When Peter Fardy joined Dalhousie nine years ago, it was to serve as assistant vice-president, of the Office of Advancement and chief development officer. But his job would change significantly when he was asked to take on the vice-president’s role — initially on an acting basis, then permanently — and to work more closely with Dal’s president, Richard Florizone.
“Richard brought a ‘big-tent’ mentality to what we do,” Fardy says. “We’re thinking bigger, with greater ambition linked more deliberately to strategy. Dalhousie does better if we think less about what is good for Dalhousie, and more what is good for the community, society and the world, and invite other people and organizations to join in.”
Fundraising then becomes more about building partnerships with people based on shared interests, joining together to accomplish things that neither they nor the University can on their own.
“As we’re speaking with alumni, community leaders, and prospective donors, it’s always about what their issues of interest are, and how they align with the mission of the University.”
This approach frees Fardy and his team from what he calls “unnatural” conversations. “It’s unnatural to ask someone to give to something they are not already passionate about and therefore may not be fulfilling for them.”
Creating a top-performing team
For Fardy, who comes from a place known for its cultural authenticity, this natural approach is a good fit. He grew up in St. John’s in a family of Irish descendants. His father worked at the CBC and was transferred to Halifax in 1974, when Peter was 12. He got involved in competitive canoeing, at first as a way to make new friends. Looking back, he credits sport for a significant amount of his personal success.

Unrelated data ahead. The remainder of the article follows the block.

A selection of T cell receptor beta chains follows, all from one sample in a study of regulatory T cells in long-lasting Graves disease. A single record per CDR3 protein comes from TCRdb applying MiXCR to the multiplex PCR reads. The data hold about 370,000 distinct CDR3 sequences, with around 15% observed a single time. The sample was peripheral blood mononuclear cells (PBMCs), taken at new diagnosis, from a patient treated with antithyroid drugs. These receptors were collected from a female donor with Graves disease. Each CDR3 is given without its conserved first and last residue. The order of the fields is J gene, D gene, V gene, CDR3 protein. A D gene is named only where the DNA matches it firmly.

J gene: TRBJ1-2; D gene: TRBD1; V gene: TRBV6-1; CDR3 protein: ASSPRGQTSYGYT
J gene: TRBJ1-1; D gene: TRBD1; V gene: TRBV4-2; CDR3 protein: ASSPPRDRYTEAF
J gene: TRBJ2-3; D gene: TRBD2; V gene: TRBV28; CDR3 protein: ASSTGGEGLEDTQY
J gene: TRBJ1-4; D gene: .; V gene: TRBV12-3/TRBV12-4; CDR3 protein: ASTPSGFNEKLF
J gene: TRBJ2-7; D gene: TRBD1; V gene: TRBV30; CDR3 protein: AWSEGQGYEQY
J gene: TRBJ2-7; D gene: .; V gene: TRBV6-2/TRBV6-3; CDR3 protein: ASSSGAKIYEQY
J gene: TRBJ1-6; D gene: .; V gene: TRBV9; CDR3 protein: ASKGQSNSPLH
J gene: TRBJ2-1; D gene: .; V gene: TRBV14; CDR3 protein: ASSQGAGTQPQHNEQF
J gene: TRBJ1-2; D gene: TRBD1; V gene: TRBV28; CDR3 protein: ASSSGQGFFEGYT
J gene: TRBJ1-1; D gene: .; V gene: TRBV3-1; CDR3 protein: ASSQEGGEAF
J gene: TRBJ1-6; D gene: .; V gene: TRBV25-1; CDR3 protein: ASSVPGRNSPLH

“It transformed me from a shy, introverted kid to being a team player,” he says. “When I think about the leadership I’m now called on to demonstrate, it really made a big difference in terms of my self-confidence.” He went on to coach high performing athletes and later served as a long-time volunteer in the sport.
A Dal MBA graduate, he was drawn back to the university in his professional career by the scope of the challenge. His first order of business was professionalizing and scaling up fundraising to develop a top-performing team. “I knew the University well from growing up here as a teenager,” he says, “and that it was important to the community and region.”
The mandate of the Office of Advancement is to attract philanthropic support for the mission of the University, but he says that’s best accomplished when Dal’s needs are not the sole focus, but rather the alignment between donor and University goals. “What’s fulfilling is when we can tap into what people really care about and want to accomplish, and focus on impact.”
In some cases, the Advancement team shows donors possibilities they didn’t know existed. In other cases, it’s the other way around. Fardy recalls a lunch with Chris Huskilson, then the CEO of Emera, to propose a donation of one or two million dollars for a new engineering building. “He said of course they’d fund it because the region needed it, but he said we weren’t thinking big enough.”
That conversation eventually turned into a $10-million commitment for the Emera IDEA Building and ideaHUB, an incubator and accelerator for advanced engineering students with ideas and an entrepreneurial drive. [link to https://dalinnovates.ca/programs/build/]. Similarly, philanthropists Fred and Elizabeth Fountain have been driving forces towards transformational changes in the performing arts at Dal — still a major focus for the advancement team. “The Fountains wanted us to think bigger about the kind of programming and environment students in performing arts need in order to excel.”